I'm sure it's something that I'll get used to but in the meantime, it's still a lot to wrap my head around.

Although we had recipes to work off, all of them were adapted and changed while we were cooking. For example, the pears we had were hard and under ripe, which was great for peeling and coring, but meant they weren't as sweet and would need more time in the pot. I rarely cook what I feel like eating, generally I cook whatever looks freshest, but seeing them adjust recipes to compensate for produce that didn't meet their demands was really interesting. Obviously in a commercial kitchen, you don't have the luxury of assuming all your produce will be perfect when you get it. Watching them adjust and fix things to match their food was a helpful reminder of being flexible when you cook, even in a restaurant.

While we let the pears poach in the wine, we moved over the the team working on the chicken and helped them slice mushrooms and do some general clean up/set up before the evening demo and dinner.

(On a side note, today I found out about a local bakery that I'm looking forward to visiting, Clear Flour. I'm especially excited to try their baguettes and sourdough loaves.)

Overall, I thought the demo went well. The guests seemed very receptive to the meal and enjoyed the presentation and wine pairings. I would have liked to see more of the demo, but staying behind in the kitchen was helpful for us because we got to see how David timed his meal between courses, and how we was keeping track of things going on around him, even if he couldn't necessarily be apart of it. I only wish I could have heard why the wine lady chose the wines she did for the meal pairings, I always think that wine parings are such a personal choice but hearing her rationale would have been very educational for us.

(To be honest, I didn't think any of the wines were particularly great. They weren't particularly memorable for me and I don't remember, but I didn't see an outstanding pairing at any point.)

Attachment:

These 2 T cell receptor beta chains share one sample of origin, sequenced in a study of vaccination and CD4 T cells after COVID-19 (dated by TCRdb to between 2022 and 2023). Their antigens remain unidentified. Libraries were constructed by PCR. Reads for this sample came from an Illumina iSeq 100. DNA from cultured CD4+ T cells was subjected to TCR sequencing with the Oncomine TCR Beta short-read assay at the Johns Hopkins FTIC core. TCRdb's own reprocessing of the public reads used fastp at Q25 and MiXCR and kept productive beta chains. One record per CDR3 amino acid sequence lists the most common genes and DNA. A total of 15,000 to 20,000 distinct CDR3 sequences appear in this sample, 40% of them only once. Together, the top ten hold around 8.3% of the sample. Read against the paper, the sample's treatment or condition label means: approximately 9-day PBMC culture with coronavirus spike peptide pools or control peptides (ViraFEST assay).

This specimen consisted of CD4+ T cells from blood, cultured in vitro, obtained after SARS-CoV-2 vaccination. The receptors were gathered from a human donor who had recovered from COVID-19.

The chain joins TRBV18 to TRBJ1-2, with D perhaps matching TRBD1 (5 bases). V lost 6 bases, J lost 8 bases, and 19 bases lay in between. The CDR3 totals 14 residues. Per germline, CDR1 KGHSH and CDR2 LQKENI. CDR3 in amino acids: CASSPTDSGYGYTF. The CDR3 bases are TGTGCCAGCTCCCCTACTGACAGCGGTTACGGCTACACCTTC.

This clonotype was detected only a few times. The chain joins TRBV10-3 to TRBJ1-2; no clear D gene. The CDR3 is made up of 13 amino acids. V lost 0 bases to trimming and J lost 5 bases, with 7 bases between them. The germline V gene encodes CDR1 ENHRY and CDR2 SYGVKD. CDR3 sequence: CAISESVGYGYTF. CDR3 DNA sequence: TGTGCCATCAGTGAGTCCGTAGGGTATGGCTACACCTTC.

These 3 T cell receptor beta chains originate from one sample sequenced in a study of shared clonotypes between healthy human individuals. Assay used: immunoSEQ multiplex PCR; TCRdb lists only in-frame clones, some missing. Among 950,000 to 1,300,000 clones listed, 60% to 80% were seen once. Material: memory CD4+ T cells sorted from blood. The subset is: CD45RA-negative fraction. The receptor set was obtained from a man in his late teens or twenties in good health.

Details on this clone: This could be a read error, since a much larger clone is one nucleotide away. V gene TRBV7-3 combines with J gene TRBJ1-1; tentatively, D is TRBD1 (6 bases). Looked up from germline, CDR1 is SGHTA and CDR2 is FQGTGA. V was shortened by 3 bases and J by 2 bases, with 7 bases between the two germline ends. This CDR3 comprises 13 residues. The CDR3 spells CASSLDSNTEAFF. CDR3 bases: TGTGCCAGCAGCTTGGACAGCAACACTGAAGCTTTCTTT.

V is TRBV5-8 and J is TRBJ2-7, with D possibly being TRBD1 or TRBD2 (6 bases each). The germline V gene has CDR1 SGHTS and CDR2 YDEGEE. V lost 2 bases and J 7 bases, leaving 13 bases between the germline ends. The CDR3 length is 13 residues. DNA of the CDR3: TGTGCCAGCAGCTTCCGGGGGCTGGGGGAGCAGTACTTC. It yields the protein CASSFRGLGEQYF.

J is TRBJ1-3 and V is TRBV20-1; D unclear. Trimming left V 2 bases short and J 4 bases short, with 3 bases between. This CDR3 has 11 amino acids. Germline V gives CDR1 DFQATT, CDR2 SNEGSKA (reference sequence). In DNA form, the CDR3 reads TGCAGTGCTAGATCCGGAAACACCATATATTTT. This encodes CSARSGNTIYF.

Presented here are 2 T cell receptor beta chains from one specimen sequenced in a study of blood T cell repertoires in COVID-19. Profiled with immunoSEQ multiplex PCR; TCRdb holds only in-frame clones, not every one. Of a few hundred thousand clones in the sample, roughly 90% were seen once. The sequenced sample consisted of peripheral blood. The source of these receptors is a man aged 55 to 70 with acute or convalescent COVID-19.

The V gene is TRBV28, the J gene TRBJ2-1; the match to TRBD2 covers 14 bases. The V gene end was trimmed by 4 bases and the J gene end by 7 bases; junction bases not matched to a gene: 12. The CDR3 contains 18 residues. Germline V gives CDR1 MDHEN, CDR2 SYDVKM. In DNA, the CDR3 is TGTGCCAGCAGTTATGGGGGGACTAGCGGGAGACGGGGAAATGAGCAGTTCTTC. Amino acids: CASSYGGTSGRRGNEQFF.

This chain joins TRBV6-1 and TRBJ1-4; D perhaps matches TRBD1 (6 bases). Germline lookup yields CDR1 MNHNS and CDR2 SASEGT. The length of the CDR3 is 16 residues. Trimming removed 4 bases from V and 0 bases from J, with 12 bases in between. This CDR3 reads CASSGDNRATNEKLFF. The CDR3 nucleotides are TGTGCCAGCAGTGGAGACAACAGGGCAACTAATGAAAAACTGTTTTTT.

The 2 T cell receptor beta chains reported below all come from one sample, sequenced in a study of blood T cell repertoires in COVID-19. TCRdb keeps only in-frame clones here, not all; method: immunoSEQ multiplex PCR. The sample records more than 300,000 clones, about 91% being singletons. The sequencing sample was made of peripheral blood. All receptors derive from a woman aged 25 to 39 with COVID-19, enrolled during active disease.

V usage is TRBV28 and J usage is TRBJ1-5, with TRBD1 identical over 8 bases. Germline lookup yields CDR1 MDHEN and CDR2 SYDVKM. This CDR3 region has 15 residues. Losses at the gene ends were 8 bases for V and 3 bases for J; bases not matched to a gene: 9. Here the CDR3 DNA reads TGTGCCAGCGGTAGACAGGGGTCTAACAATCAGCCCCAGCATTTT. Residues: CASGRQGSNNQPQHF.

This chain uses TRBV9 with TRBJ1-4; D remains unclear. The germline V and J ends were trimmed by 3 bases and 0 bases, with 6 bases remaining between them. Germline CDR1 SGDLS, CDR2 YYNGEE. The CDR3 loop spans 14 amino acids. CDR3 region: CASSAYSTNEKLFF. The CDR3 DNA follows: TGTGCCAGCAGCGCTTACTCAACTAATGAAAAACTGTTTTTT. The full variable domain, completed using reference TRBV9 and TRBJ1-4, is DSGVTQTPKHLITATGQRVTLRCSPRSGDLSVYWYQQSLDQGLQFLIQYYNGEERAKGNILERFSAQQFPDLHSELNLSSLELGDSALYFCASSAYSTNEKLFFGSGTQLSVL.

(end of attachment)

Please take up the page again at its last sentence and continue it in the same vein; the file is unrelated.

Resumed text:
Of the dishes made, I liked the split pea puree best. It had a great crisp, clean flavor and was a great alternative, I think, to hummus or another type of antipasti. Even though it's not in the recipe, I think what made it great was the mint garnish, otherwise, it would have been too heavy and bland for me.

The pasta was cooked perfectly, of course, and when tossed with the mushrooms and chicken sauce, made a light, almost seafood-esque dish. Something akin to mussels in white wine. The chicken wasn't my favorite of the night, the only thing I really noticed was the acidity of the jalapenos and the flatness of the sauce (I guess the mushrooms in the pasta really helped make it more dynamic and earthy). But then we got to the pears...

Oh, the pears. After all the peeling and poaching, you'd think they'd turn out better. To me, the dessert tasted like sugary prune juice with a heavy pulp. Maybe it was the less-than-stellar choice of wine (damn you Charles Shaw!) but the pears were just... ugh. I could barely bring myself to take a second bite, even with the Poire marscapone cheese and the whipped cream. Overall it was just too sweet (probably our fault, we might have added in too much sugar in the whipped cream) and too prune-y.

But I learnt a lot today and had a good reminder about how tough the industry can be. I've never wanted to work in a professional kitchen, I don't think I could take it, but part of me hopes I'll at least get to try it for a little while.